In the mid-20th century, Modernist architects were notorious for trying out social engineering theories on projects for low-income people. Many of these experiments were ended by dynamite.
But it looks like design experiments on the powerless continue. In Los Angeles, architect Michael Maltzan has just completed the 97-unit New Carver Apartments next to the Santa Monica Freeway to provide housing for the homeless. The 57,000-sq.ft. project was built by the Skid Row Housing Trust, a nonprofit organization devoted to creating various types of low-income housing. All laudable goals; so far so good.
Besides providing affordable housing, however, apparently the Trust is also devoted to the Modernist ideal of creating “architectural icons.” Molly Rysman, the Trust’s director of special projects, summed it up best: “It’s not about blending in, but about having an impact.”
No one will accuse Michael Maltzan’s building of “blending in” – or looking anything like a traditional apartment building. But the structure certainly fits right into the pattern of stand-alone sculpture-buildings that architecture critics routinely label “iconic.” Because of its bizarre appearance, commentators love the New Carver Apartments, with the cheering being led by Nicolai Ouroussoff, architecture critic for the New York Times.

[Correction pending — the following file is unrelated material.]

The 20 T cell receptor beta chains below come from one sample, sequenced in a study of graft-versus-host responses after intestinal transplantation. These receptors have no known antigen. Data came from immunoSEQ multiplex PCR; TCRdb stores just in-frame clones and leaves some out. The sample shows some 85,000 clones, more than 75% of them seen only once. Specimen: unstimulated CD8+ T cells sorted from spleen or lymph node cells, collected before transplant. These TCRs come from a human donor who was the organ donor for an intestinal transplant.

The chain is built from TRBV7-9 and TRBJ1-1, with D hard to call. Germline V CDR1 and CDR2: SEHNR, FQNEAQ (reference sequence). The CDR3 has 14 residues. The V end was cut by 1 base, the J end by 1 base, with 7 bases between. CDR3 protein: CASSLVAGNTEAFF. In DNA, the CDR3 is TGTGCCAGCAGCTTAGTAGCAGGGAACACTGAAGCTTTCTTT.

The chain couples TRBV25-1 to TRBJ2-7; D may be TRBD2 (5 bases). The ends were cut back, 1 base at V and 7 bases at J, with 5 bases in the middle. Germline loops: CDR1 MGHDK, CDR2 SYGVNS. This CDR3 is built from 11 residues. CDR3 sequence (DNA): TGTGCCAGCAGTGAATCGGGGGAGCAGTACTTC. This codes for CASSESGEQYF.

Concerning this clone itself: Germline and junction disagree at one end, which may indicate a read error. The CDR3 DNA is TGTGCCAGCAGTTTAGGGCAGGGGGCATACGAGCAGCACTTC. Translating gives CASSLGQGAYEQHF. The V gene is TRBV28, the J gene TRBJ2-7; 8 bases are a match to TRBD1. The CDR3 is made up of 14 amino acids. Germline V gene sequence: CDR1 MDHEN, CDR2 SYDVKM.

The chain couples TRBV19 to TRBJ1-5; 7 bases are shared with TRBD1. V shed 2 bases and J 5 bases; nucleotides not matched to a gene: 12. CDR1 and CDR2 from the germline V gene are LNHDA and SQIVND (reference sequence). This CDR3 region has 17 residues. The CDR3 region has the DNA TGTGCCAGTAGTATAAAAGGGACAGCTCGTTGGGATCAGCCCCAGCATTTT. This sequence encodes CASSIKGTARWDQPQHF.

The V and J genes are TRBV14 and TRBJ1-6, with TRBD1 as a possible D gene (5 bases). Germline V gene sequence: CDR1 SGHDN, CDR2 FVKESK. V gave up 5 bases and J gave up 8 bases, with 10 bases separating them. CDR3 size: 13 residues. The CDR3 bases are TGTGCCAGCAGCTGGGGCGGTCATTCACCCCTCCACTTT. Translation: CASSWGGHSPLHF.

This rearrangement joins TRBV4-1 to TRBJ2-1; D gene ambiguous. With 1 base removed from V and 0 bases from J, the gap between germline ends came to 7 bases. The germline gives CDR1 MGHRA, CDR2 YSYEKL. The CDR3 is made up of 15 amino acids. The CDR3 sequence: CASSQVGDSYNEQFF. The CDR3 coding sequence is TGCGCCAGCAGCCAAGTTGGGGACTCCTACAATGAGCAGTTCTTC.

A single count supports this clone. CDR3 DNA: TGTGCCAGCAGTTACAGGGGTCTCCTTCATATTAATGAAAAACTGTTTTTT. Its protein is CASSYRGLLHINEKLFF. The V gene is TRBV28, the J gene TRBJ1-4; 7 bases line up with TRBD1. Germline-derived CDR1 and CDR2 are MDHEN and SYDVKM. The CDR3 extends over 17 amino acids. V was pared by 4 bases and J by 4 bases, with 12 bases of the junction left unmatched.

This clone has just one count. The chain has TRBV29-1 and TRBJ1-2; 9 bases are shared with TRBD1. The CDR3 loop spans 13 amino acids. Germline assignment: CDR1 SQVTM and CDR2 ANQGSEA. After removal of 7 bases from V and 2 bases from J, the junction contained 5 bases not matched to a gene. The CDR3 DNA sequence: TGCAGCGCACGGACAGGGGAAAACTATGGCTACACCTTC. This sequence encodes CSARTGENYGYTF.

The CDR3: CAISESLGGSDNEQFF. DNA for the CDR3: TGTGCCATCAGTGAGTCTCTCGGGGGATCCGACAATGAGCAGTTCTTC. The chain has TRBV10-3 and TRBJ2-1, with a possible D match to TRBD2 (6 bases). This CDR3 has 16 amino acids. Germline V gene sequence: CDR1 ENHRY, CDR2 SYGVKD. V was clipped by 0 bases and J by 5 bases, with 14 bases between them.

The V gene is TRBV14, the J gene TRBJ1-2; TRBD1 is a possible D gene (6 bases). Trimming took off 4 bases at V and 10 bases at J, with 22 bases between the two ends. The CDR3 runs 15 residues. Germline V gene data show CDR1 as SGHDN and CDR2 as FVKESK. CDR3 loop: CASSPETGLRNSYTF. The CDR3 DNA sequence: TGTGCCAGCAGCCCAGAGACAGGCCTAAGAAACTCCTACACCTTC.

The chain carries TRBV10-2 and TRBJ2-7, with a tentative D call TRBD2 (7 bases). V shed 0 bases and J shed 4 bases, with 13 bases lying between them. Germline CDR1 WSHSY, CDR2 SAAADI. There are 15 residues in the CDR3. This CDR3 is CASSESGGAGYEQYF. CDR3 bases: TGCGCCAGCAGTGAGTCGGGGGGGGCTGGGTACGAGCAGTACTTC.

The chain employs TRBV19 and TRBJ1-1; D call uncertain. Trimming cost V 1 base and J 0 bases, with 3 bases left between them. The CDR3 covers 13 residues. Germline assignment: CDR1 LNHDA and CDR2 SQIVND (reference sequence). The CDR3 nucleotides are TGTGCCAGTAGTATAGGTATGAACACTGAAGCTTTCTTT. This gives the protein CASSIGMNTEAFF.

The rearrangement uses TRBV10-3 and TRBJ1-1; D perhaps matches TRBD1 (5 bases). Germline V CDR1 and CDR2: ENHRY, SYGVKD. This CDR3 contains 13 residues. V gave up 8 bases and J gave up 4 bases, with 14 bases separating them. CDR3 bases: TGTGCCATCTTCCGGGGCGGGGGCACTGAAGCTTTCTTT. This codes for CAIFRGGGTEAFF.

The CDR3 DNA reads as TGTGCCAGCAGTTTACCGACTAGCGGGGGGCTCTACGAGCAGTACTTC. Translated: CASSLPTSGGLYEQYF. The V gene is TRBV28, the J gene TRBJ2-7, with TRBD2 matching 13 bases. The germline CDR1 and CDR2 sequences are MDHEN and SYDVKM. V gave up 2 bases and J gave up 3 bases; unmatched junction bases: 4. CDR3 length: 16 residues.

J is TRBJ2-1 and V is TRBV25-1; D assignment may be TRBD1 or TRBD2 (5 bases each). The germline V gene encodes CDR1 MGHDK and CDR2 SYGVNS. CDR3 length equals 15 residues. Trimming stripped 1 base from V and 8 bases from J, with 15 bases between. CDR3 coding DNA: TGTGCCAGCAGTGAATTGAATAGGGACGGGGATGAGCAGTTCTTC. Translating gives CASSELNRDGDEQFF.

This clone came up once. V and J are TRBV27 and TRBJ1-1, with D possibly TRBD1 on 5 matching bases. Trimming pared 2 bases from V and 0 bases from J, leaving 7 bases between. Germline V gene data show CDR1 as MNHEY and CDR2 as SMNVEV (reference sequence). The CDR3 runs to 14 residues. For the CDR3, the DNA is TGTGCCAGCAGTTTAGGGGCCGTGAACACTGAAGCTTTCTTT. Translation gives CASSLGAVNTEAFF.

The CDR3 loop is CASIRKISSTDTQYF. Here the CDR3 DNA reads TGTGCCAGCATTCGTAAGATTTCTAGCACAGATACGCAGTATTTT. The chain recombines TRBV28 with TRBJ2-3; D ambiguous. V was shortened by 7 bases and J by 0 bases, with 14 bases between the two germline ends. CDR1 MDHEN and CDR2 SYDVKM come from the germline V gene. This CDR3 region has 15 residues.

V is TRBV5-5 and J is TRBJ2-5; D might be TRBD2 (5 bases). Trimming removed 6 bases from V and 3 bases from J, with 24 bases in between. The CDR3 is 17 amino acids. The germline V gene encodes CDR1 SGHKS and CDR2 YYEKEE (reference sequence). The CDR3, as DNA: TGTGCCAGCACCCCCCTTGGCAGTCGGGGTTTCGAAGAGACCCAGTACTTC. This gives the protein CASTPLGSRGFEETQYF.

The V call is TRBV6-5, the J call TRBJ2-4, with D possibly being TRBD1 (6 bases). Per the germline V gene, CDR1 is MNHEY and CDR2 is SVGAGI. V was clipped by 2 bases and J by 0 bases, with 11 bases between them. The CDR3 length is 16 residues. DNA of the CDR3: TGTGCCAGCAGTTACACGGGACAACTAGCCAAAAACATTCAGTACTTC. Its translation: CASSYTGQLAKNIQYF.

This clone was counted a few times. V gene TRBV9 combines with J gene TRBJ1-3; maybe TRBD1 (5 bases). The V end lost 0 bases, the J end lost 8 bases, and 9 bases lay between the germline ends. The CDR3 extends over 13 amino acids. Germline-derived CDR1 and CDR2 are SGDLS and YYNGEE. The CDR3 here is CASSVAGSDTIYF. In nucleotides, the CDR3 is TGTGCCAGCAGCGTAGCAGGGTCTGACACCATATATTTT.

What about the residents?
The critics love it, but what about the people who have to live in the structure? Architectural critics seem to make a point of never interviewing the people who actually use these “iconic” buildings. To this observer, the building looks like a prison – not a residence. Do men and women who are already powerless feel comfortable in a cold, machine-like, sharp-edged building? In my opinion, this building does not say “home” but rather gives residents the feeling of being in the grip of a powerful alien force.
The New Carver Apartments are a perfect example of the different world views of Modernists and Traditionalists. Modernists can’t help but project their own egos onto a project in a never-ending quest for novelty and “something entirely different.” That’s what they were taught to do. A Traditionalist architect handling this same project would have been more concerned with giving psychic comfort to the residents by furnishing them with forms and ornament that provide emotional connection to their homes of memory.
It’s a shame that well-intentioned designers serve the ultimate users of their buildings so poorly because they’ve been blinded by the ideology they’ve been dosed with since architecture school.